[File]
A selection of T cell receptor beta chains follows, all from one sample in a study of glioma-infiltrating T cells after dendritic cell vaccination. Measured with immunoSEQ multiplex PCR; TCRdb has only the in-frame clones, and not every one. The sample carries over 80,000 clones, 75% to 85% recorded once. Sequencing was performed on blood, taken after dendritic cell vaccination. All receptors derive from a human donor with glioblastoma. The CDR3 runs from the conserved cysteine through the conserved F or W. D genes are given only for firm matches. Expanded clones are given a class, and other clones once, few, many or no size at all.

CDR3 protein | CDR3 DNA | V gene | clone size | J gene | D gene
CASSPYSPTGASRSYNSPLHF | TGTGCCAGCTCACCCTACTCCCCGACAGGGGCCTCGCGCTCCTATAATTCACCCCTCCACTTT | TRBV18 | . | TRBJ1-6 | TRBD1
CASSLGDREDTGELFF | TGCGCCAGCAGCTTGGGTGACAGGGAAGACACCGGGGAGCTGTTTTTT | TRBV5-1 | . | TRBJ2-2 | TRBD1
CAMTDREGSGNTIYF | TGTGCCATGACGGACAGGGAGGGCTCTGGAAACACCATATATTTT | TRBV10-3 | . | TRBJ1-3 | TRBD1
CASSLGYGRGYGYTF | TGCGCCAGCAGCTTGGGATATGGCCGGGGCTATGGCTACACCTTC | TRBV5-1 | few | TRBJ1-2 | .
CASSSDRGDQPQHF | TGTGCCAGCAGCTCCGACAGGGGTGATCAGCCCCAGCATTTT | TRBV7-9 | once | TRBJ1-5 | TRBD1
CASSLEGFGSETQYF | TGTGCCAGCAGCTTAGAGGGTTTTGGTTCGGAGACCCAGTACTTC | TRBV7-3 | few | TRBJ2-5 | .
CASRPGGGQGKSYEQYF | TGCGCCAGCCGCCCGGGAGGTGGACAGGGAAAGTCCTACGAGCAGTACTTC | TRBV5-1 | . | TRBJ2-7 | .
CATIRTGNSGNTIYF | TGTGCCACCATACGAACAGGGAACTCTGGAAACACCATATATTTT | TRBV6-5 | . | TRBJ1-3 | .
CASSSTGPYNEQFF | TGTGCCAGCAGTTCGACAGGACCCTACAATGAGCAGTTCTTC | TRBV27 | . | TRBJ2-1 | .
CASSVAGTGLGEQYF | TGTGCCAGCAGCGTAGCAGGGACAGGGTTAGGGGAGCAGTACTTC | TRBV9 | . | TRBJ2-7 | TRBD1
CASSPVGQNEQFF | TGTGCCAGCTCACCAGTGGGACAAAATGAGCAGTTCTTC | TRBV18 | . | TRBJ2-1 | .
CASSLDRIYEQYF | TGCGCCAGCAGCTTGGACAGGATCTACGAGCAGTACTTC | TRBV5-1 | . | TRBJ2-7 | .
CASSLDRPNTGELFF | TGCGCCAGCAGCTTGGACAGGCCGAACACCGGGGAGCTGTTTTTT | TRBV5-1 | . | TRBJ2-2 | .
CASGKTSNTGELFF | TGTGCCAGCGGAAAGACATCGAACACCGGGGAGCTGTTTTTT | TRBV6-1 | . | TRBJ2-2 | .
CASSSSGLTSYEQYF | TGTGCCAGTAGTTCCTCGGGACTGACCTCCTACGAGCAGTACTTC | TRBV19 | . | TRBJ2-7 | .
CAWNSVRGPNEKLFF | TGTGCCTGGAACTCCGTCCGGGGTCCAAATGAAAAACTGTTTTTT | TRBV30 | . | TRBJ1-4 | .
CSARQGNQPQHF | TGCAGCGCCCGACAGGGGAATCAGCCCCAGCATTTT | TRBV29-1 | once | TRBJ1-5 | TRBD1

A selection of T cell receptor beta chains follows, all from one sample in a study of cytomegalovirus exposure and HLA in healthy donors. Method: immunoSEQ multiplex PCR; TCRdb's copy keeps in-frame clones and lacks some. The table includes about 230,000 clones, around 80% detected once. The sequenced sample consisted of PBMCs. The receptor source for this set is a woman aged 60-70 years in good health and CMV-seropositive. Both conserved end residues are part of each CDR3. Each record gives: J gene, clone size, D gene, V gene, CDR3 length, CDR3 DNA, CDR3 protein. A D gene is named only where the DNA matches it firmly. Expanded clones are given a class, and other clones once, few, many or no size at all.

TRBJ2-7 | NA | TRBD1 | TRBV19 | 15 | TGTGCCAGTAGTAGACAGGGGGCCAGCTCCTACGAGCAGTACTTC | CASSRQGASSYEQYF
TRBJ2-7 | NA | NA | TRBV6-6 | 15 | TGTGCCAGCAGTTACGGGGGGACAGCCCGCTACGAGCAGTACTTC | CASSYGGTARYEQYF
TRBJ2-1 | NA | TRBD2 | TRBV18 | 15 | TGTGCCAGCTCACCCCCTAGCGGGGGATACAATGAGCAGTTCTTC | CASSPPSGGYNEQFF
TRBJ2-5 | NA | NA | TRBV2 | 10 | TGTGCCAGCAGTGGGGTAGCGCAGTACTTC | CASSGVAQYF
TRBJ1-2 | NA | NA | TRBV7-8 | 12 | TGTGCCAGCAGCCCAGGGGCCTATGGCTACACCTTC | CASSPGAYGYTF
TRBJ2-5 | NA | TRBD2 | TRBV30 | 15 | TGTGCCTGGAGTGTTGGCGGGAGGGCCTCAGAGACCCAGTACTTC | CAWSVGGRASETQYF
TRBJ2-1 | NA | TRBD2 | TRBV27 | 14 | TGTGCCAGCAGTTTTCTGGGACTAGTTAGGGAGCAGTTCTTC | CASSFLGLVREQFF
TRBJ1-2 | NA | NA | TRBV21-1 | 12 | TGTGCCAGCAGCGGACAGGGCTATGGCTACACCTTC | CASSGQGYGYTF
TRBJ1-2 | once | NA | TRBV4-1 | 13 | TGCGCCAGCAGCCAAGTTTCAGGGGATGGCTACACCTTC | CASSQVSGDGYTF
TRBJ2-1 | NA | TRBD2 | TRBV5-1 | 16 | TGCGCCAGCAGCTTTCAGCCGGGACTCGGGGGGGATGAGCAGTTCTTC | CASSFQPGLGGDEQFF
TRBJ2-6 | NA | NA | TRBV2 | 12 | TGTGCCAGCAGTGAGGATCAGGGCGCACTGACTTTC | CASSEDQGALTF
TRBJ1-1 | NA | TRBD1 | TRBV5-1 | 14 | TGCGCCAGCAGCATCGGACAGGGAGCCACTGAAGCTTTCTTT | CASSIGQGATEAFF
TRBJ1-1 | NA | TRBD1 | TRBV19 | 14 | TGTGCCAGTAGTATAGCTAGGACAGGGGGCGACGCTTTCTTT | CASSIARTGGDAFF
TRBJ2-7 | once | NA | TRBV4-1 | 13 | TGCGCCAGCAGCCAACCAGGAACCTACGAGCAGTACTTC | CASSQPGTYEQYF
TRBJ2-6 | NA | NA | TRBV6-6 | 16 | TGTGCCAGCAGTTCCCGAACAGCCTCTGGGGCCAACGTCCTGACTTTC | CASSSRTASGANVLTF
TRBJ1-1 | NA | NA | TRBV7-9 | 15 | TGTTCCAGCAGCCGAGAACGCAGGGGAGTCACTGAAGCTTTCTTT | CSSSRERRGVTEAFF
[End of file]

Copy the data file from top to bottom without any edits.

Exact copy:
A selection of T cell receptor beta chains follows, all from one sample in a study of glioma-infiltrating T cells after dendritic cell vaccination. Measured with immunoSEQ multiplex PCR; TCRdb has only the in-frame clones, and not every one. The sample carries over 80,000 clones, 75% to 85% recorded once. Sequencing was performed on blood, taken after dendritic cell vaccination. All receptors derive from a human donor with glioblastoma. The CDR3 runs from the conserved cysteine through the conserved F or W. D genes are given only for firm matches. Expanded clones are given a class, and other clones once, few, many or no size at all.

CDR3 protein | CDR3 DNA | V gene | clone size | J gene | D gene
CASSPYSPTGASRSYNSPLHF | TGTGCCAGCTCACCCTACTCCCCGACAGGGGCCTCGCGCTCCTATAATTCACCCCTCCACTTT | TRBV18 | . | TRBJ1-6 | TRBD1
CASSLGDREDTGELFF | TGCGCCAGCAGCTTGGGTGACAGGGAAGACACCGGGGAGCTGTTTTTT | TRBV5-1 | . | TRBJ2-2 | TRBD1
CAMTDREGSGNTIYF | TGTGCCATGACGGACAGGGAGGGCTCTGGAAACACCATATATTTT | TRBV10-3 | . | TRBJ1-3 | TRBD1
CASSLGYGRGYGYTF | TGCGCCAGCAGCTTGGGATATGGCCGGGGCTATGGCTACACCTTC | TRBV5-1 | few | TRBJ1-2 | .
CASSSDRGDQPQHF | TGTGCCAGCAGCTCCGACAGGGGTGATCAGCCCCAGCATTTT | TRBV7-9 | once | TRBJ1-5 | TRBD1
CASSLEGFGSETQYF | TGTGCCAGCAGCTTAGAGGGTTTTGGTTCGGAGACCCAGTACTTC | TRBV7-3 | few | TRBJ2-5 | .
CASRPGGGQGKSYEQYF | TGCGCCAGCCGCCCGGGAGGTGGACAGGGAAAGTCCTACGAGCAGTACTTC | TRBV5-1 | . | TRBJ2-7 | .
CATIRTGNSGNTIYF | TGTGCCACCATACGAACAGGGAACTCTGGAAACACCATATATTTT | TRBV6-5 | . | TRBJ1-3 | .
CASSSTGPYNEQFF | TGTGCCAGCAGTTCGACAGGACCCTACAATGAGCAGTTCTTC | TRBV27 | . | TRBJ2-1 | .
CASSVAGTGLGEQYF | TGTGCCAGCAGCGTAGCAGGGACAGGGTTAGGGGAGCAGTACTTC | TRBV9 | . | TRBJ2-7 | TRBD1
CASSPVGQNEQFF | TGTGCCAGCTCACCAGTGGGACAAAATGAGCAGTTCTTC | TRBV18 | . | TRBJ2-1 | .
CASSLDRIYEQYF | TGCGCCAGCAGCTTGGACAGGATCTACGAGCAGTACTTC | TRBV5-1 | . | TRBJ2-7 | .
CASSLDRPNTGELFF | TGCGCCAGCAGCTTGGACAGGCCGAACACCGGGGAGCTGTTTTTT | TRBV5-1 | . | TRBJ2-2 | .
CASGKTSNTGELFF | TGTGCCAGCGGAAAGACATCGAACACCGGGGAGCTGTTTTTT | TRBV6-1 | . | TRBJ2-2 | .
CASSSSGLTSYEQYF | TGTGCCAGTAGTTCCTCGGGACTGACCTCCTACGAGCAGTACTTC | TRBV19 | . | TRBJ2-7 | .
CAWNSVRGPNEKLFF | TGTGCCTGGAACTCCGTCCGGGGTCCAAATGAAAAACTGTTTTTT | TRBV30 | . | TRBJ1-4 | .
CSARQGNQPQHF | TGCAGCGCCCGACAGGGGAATCAGCCCCAGCATTTT | TRBV29-1 | once | TRBJ1-5 | TRBD1

A selection of T cell receptor beta chains follows, all from one sample in a study of cytomegalovirus exposure and HLA in healthy donors. Method: immunoSEQ multiplex PCR; TCRdb's copy keeps in-frame clones and lacks some. The table includes about 230,000 clones, around 80% detected once. The sequenced sample consisted of PBMCs. The receptor source for this set is a woman aged 60-70 years in good health and CMV-seropositive. Both conserved end residues are part of each CDR3. Each record gives: J gene, clone size, D gene, V gene, CDR3 length, CDR3 DNA, CDR3 protein. A D gene is named only where the DNA matches it firmly. Expanded clones are given a class, and other clones once, few, many or no size at all.

TRBJ2-7 | NA | TRBD1 | TRBV19 | 15 | TGTGCCAGTAGTAGACAGGGGGCCAGCTCCTACGAGCAGTACTTC | CASSRQGASSYEQYF
TRBJ2-7 | NA | NA | TRBV6-6 | 15 | TGTGCCAGCAGTTACGGGGGGACAGCCCGCTACGAGCAGTACTTC | CASSYGGTARYEQYF
TRBJ2-1 | NA | TRBD2 | TRBV18 | 15 | TGTGCCAGCTCACCCCCTAGCGGGGGATACAATGAGCAGTTCTTC | CASSPPSGGYNEQFF
TRBJ2-5 | NA | NA | TRBV2 | 10 | TGTGCCAGCAGTGGGGTAGCGCAGTACTTC | CASSGVAQYF
TRBJ1-2 | NA | NA | TRBV7-8 | 12 | TGTGCCAGCAGCCCAGGGGCCTATGGCTACACCTTC | CASSPGAYGYTF
TRBJ2-5 | NA | TRBD2 | TRBV30 | 15 | TGTGCCTGGAGTGTTGGCGGGAGGGCCTCAGAGACCCAGTACTTC | CAWSVGGRASETQYF
TRBJ2-1 | NA | TRBD2 | TRBV27 | 14 | TGTGCCAGCAGTTTTCTGGGACTAGTTAGGGAGCAGTTCTTC | CASSFLGLVREQFF
TRBJ1-2 | NA | NA | TRBV21-1 | 12 | TGTGCCAGCAGCGGACAGGGCTATGGCTACACCTTC | CASSGQGYGYTF
TRBJ1-2 | once | NA | TRBV4-1 | 13 | TGCGCCAGCAGCCAAGTTTCAGGGGATGGCTACACCTTC | CASSQVSGDGYTF
TRBJ2-1 | NA | TRBD2 | TRBV5-1 | 16 | TGCGCCAGCAGCTTTCAGCCGGGACTCGGGGGGGATGAGCAGTTCTTC | CASSFQPGLGGDEQFF
TRBJ2-6 | NA | NA | TRBV2 | 12 | TGTGCCAGCAGTGAGGATCAGGGCGCACTGACTTTC | CASSEDQGALTF
TRBJ1-1 | NA | TRBD1 | TRBV5-1 | 14 | TGCGCCAGCAGCATCGGACAGGGAGCCACTGAAGCTTTCTTT | CASSIGQGATEAFF
TRBJ1-1 | NA | TRBD1 | TRBV19 | 14 | TGTGCCAGTAGTATAGCTAGGACAGGGGGCGACGCTTTCTTT | CASSIARTGGDAFF
TRBJ2-7 | once | NA | TRBV4-1 | 13 | TGCGCCAGCAGCCAACCAGGAACCTACGAGCAGTACTTC | CASSQPGTYEQYF
TRBJ2-6 | NA | NA | TRBV6-6 | 16 | TGTGCCAGCAGTTCCCGAACAGCCTCTGGGGCCAACGTCCTGACTTTC | CASSSRTASGANVLTF
TRBJ1-1 | NA | NA | TRBV7-9 | 15 | TGTTCCAGCAGCCGAGAACGCAGGGGAGTCACTGAAGCTTTCTTT | CSSSRERRGVTEAFF